When people talk about “fast-track” performers, they might well be speaking about Jason O’Tash, 33. He began his career in fitness just a decade ago by selling and servicing memberships at a Healthtrax facility in Enfield, Connecticut. Within two years, he’d been named membership director and, then, fitness director. In 2013, he was named Membership Director of the Year and won the firm’s President’s Award. That led, the following year, to his being promoted to the position of general manager of Healthtrax’s 28,000-square-foot club in Newington, where he oversees some 50 employees. “At Healthtrax, I’ve learned to never stop being ‘a student of the industry,’” he says. For professional development, O’Tash regularly attends NEHRSA (New England Health, Racquet, and Sports Association) conventions, and, last August, he attended the IHRSA Institute. “At the Institute, I gained a much broader understanding of the fitness industry, which has changed my mindset and my daily routine,” he reports. “And I now have an international network of fitness professionals that I can call upon for advice and help.”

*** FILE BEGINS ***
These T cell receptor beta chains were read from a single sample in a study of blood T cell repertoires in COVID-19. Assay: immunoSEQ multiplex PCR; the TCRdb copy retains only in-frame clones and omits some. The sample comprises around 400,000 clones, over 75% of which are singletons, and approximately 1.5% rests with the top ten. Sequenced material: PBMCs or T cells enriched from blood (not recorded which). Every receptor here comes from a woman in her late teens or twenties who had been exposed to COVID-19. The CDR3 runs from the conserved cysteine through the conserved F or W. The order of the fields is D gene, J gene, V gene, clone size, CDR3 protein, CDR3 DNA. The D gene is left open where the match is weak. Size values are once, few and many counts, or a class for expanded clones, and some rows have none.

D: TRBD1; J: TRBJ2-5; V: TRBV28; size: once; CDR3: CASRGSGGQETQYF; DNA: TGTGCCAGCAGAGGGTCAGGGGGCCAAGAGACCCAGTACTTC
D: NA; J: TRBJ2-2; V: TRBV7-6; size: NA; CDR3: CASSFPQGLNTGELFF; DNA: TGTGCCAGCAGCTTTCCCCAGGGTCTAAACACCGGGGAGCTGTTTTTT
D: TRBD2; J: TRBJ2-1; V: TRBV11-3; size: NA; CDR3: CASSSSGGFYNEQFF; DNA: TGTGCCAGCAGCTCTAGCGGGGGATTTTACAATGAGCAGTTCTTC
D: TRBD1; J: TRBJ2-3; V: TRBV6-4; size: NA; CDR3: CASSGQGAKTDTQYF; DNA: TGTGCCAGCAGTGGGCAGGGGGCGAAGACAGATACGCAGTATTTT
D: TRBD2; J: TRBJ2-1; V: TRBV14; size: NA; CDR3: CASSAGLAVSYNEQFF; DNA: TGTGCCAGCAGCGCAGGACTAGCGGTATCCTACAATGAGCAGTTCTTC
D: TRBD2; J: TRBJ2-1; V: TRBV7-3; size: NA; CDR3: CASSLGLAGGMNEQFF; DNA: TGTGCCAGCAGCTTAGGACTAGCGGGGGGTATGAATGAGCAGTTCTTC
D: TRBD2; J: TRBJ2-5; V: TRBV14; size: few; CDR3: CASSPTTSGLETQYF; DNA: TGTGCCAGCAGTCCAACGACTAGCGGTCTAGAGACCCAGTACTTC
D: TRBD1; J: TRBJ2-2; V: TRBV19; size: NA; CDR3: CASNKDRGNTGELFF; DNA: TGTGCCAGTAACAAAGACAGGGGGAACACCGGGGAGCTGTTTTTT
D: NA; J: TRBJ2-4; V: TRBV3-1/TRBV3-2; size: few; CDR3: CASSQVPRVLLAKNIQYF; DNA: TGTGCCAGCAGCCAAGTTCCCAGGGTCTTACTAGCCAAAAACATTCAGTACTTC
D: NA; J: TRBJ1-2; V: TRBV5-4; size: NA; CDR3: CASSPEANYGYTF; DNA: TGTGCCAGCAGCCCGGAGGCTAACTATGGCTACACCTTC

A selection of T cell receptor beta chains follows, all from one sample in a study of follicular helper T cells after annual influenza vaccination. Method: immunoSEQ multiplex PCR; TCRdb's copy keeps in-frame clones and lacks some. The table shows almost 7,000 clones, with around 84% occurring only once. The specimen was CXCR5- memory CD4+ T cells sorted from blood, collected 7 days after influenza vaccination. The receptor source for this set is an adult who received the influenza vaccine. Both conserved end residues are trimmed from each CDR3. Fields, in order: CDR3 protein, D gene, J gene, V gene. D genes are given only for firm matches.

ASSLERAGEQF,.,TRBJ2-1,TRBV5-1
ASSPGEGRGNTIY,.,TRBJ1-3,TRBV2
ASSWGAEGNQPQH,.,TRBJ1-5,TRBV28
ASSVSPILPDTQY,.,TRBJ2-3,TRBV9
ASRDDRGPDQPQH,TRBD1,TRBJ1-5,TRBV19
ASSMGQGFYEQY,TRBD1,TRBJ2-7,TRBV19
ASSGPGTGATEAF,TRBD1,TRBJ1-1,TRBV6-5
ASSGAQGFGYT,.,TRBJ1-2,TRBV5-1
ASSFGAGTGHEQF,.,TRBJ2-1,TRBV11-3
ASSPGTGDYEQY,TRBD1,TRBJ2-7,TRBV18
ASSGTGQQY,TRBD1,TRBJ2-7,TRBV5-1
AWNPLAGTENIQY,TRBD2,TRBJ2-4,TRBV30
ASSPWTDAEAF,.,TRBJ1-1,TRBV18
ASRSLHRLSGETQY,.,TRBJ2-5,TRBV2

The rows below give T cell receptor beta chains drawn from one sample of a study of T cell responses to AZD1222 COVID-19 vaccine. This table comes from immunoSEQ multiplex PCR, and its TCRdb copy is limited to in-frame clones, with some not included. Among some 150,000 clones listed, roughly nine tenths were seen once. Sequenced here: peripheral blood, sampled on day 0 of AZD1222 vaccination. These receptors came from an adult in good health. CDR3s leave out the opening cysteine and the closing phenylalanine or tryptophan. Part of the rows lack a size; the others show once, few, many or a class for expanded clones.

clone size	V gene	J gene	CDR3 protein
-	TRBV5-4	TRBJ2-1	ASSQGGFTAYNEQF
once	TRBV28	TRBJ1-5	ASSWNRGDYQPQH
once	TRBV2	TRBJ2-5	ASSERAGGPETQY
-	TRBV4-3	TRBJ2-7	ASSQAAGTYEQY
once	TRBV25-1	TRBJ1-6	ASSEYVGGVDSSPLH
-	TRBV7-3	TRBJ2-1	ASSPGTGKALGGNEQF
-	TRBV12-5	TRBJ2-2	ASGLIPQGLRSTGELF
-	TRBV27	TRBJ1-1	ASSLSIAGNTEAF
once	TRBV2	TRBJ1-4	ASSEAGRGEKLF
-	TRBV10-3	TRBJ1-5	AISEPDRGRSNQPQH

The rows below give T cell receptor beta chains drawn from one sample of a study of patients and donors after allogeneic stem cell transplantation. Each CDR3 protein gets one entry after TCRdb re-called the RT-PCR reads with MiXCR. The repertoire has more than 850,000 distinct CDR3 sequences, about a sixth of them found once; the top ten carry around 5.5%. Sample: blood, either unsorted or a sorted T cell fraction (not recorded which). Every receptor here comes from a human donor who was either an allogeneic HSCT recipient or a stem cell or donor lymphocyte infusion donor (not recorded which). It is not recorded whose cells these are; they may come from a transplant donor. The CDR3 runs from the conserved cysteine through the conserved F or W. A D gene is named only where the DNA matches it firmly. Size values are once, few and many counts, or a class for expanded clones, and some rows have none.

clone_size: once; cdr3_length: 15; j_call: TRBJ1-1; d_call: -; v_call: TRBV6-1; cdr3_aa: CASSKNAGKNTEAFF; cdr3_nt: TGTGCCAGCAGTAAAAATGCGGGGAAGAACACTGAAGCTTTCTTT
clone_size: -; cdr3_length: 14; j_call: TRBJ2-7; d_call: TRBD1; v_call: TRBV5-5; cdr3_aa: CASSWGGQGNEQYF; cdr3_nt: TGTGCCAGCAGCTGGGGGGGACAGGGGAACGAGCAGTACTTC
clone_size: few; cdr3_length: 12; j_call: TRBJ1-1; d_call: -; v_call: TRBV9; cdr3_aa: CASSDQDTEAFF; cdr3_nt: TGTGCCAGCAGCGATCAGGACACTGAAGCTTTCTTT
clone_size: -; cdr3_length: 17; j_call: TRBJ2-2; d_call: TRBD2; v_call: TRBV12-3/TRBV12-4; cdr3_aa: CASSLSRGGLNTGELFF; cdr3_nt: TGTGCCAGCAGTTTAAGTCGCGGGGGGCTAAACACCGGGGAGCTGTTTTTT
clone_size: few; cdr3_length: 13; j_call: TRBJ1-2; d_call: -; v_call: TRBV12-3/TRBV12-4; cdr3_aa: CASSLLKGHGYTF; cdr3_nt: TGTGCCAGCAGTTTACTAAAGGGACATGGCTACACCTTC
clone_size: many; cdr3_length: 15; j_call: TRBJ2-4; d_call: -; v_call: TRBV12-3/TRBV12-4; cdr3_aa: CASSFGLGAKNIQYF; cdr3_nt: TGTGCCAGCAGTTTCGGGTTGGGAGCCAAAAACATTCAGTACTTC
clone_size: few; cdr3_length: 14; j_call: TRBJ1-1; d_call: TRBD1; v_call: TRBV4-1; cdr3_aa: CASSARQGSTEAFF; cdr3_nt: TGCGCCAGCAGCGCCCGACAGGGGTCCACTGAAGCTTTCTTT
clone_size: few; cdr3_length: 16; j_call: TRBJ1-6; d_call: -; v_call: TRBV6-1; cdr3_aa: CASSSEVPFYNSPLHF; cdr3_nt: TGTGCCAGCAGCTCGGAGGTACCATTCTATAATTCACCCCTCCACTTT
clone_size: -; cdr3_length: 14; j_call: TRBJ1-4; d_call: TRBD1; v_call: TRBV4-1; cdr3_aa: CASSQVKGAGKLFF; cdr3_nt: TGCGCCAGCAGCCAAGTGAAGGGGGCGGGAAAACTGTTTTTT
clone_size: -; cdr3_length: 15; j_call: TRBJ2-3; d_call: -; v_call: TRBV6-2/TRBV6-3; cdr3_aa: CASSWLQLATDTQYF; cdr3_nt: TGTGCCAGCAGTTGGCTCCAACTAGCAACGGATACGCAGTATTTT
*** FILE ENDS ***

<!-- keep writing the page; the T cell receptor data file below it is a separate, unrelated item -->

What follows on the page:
Often described as possessing a “leading-edge voice and a visionary mind,” Michael Piermont, 32, is driven by his focus, courage, and innovative approach to thinking. His brainchild, amSTATZ, a SaaS (software as a service) platform for the fitness industry, is an online community that connects personal trainers with their clients. Following launch, it quickly grew to 268,000 users, and, within five years, Piermont had sold the company to the National Academy of Sports Medicine (NASM). He was subsequently recruited to become the CEO of EcoFit Networks, which provides asset-management tools for health clubs. Within the first six months, he’d increased revenue growth by 900%, developed new products, established an advisory board, and raised additional capital. “My goal is to make the fitness industry more streamlined so it’s easier for owners and operators to run their business,” says Piermont. “Using data and technology will allow them to deliver a better experience, and lead, in turn, to a healthier community.” Piermont also presents at industry events.
CEO Lindsey Rainwater, LLC